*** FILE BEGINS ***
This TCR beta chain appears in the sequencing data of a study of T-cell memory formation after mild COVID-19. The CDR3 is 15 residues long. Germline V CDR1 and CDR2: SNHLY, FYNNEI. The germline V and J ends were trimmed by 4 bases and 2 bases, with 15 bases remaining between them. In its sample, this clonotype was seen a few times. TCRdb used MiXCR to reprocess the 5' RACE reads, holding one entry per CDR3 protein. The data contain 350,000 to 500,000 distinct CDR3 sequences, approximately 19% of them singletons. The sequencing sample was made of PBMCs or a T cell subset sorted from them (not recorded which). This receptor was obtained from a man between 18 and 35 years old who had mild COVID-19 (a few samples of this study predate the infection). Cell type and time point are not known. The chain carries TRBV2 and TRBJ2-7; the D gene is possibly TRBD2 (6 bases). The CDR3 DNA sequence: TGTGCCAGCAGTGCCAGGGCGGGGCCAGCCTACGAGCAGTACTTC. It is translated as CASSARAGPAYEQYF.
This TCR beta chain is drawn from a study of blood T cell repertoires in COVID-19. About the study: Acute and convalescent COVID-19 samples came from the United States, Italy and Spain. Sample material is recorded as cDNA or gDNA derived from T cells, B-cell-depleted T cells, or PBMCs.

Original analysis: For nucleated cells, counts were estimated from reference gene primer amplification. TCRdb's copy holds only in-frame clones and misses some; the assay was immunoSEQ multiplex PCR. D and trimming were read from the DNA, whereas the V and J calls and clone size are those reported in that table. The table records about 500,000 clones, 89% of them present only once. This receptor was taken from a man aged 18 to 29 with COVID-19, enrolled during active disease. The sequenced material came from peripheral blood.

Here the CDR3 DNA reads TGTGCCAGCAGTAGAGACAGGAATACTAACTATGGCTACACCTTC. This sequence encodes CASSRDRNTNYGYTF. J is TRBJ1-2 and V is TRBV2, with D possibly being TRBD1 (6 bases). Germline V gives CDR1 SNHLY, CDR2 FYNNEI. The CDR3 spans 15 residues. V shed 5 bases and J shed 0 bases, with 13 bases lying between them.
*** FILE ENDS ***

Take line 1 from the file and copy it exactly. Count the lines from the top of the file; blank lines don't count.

This TCR beta chain appears in the sequencing data of a study of T-cell memory formation after mild COVID-19. The CDR3 is 15 residues long. Germline V CDR1 and CDR2: SNHLY, FYNNEI. The germline V and J ends were trimmed by 4 bases and 2 bases, with 15 bases remaining between them. In its sample, this clonotype was seen a few times. TCRdb used MiXCR to reprocess the 5' RACE reads, holding one entry per CDR3 protein. The data contain 350,000 to 500,000 distinct CDR3 sequences, approximately 19% of them singletons. The sequencing sample was made of PBMCs or a T cell subset sorted from them (not recorded which). This receptor was obtained from a man between 18 and 35 years old who had mild COVID-19 (a few samples of this study predate the infection). Cell type and time point are not known. The chain carries TRBV2 and TRBJ2-7; the D gene is possibly TRBD2 (6 bases). The CDR3 DNA sequence: TGTGCCAGCAGTGCCAGGGCGGGGCCAGCCTACGAGCAGTACTTC. It is translated as CASSARAGPAYEQYF.